States of Nature investigates the removal of the animal and its moral import from accounts of the human in political thought. By engaging some of the most foundational Western political texts (from Plato’s
Republic to Locke’s
Two Treatises to Rousseau’s
Discourse on Inequality), this work shows how the human and animal are intertwined in the creation of government, and in particular, in social contract theory. These political transitions are connected to transformations in the view of human nature that lead to the suppression of the animality of human life, as seen in Descartes’ account of the metaphysics of man.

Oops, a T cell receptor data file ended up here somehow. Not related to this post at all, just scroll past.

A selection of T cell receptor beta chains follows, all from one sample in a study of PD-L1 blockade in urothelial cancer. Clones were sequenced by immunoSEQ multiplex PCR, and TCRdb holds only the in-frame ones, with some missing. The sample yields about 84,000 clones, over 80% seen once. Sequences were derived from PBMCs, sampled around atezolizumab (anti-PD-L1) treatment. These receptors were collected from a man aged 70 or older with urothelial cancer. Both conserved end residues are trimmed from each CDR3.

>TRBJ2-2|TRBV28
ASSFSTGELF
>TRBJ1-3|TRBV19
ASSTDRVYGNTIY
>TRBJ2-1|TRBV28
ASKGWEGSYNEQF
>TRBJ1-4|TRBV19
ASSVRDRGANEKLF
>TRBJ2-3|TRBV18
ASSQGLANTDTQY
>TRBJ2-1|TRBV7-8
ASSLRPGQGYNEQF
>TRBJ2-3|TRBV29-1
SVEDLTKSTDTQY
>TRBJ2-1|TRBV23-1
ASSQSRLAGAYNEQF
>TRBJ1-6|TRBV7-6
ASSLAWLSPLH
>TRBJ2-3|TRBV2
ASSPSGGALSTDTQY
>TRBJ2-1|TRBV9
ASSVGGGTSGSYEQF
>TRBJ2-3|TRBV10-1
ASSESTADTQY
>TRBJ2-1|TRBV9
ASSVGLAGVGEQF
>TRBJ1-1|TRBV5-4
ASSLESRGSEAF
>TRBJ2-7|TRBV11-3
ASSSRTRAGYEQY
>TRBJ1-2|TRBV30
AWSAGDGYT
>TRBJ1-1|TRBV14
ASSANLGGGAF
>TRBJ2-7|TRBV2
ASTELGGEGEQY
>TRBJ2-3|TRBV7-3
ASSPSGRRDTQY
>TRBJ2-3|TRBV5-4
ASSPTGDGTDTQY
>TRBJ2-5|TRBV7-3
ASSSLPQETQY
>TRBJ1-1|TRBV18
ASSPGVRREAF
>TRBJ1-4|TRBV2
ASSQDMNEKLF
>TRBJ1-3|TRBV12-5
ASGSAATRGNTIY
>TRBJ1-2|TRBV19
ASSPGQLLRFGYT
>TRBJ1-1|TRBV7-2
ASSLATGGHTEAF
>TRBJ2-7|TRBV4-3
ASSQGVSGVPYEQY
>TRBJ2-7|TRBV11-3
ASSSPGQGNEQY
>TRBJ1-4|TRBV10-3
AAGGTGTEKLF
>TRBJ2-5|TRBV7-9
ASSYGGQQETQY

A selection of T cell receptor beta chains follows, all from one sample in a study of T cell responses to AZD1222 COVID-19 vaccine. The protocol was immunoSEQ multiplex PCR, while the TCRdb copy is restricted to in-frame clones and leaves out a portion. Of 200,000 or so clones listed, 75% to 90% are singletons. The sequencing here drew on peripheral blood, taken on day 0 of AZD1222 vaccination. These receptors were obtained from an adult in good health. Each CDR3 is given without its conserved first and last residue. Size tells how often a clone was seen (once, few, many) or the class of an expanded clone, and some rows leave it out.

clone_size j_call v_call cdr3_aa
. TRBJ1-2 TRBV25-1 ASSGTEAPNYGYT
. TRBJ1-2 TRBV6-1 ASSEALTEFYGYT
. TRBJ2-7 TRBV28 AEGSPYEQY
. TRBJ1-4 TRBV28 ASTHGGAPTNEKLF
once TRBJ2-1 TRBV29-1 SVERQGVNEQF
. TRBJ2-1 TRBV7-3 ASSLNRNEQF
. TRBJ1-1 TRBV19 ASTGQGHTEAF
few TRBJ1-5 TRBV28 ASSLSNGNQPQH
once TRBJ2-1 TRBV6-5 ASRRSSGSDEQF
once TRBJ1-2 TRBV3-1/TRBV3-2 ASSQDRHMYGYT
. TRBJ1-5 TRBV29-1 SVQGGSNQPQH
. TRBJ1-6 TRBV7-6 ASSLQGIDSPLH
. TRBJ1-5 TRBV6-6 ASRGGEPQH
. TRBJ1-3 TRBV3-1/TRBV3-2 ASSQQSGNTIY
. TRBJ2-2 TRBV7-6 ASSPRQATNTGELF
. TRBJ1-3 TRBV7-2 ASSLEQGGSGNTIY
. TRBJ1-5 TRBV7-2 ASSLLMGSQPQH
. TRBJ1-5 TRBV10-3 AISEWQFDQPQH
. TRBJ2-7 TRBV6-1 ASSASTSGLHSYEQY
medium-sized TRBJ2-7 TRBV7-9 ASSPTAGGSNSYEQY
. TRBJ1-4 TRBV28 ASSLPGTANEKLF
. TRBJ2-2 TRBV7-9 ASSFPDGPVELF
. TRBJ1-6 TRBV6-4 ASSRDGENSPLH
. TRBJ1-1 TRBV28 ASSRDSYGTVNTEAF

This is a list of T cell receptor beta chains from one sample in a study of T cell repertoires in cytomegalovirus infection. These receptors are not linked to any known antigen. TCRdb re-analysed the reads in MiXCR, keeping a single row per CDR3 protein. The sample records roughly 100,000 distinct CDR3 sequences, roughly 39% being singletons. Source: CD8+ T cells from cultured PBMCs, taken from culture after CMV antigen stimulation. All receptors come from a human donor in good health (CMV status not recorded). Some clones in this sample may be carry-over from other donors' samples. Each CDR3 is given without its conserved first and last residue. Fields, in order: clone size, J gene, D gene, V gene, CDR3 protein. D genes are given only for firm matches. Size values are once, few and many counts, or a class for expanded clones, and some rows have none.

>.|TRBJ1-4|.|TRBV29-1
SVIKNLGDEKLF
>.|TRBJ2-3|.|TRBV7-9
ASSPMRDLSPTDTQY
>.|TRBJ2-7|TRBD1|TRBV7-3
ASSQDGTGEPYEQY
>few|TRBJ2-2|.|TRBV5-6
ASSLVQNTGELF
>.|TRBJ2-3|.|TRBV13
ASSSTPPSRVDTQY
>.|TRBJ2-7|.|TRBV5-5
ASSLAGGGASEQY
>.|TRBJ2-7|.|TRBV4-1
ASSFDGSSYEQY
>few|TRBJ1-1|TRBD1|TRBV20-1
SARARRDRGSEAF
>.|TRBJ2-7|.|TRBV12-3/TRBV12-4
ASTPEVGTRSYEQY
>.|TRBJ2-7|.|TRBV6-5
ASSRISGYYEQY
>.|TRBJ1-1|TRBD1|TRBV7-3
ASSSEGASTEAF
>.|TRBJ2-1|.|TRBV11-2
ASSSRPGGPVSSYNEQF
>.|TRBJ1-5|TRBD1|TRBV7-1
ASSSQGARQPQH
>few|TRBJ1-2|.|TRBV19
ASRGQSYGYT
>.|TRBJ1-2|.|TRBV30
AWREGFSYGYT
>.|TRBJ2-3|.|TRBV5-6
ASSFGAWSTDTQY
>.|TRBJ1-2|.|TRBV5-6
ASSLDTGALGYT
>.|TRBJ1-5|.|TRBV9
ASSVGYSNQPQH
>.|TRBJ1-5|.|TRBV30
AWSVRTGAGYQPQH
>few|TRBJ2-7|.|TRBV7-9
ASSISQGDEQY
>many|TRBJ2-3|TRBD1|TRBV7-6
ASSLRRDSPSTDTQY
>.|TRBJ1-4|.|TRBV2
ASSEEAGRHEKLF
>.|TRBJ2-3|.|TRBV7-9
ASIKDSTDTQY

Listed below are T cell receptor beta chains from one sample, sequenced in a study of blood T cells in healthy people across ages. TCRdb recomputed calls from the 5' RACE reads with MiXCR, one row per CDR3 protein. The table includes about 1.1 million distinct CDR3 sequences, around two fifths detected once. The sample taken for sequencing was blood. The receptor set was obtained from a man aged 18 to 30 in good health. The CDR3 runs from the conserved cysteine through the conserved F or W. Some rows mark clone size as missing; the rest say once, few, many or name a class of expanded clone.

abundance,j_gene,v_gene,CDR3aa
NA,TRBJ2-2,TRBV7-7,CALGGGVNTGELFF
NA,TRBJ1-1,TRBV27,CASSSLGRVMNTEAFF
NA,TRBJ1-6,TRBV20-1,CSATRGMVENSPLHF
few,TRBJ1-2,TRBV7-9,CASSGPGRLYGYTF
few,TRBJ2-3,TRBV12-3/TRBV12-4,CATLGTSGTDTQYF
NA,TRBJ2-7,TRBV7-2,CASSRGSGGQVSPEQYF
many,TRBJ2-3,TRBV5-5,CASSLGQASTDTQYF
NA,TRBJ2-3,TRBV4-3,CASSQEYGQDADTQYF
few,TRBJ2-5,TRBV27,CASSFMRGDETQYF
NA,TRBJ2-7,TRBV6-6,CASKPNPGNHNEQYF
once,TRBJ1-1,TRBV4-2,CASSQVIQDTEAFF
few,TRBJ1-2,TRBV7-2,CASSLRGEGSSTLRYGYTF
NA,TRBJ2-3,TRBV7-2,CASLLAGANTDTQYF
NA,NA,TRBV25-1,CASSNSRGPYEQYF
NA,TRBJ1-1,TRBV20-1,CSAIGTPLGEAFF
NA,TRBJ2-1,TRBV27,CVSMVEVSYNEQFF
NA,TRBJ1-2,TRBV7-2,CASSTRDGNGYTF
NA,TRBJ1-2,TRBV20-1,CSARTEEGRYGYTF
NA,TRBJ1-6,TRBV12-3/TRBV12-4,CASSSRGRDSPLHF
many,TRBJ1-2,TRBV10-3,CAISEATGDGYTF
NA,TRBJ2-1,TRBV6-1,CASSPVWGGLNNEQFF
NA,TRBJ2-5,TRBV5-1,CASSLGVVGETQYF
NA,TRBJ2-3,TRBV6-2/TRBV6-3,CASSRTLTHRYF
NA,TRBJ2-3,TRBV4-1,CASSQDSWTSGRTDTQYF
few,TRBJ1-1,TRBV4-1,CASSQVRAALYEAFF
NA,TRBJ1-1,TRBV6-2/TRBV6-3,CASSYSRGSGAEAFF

States of Nature concludes by arguing for a new, vital, and relational approach toward animality as a foundation for our animal and environmental obligations.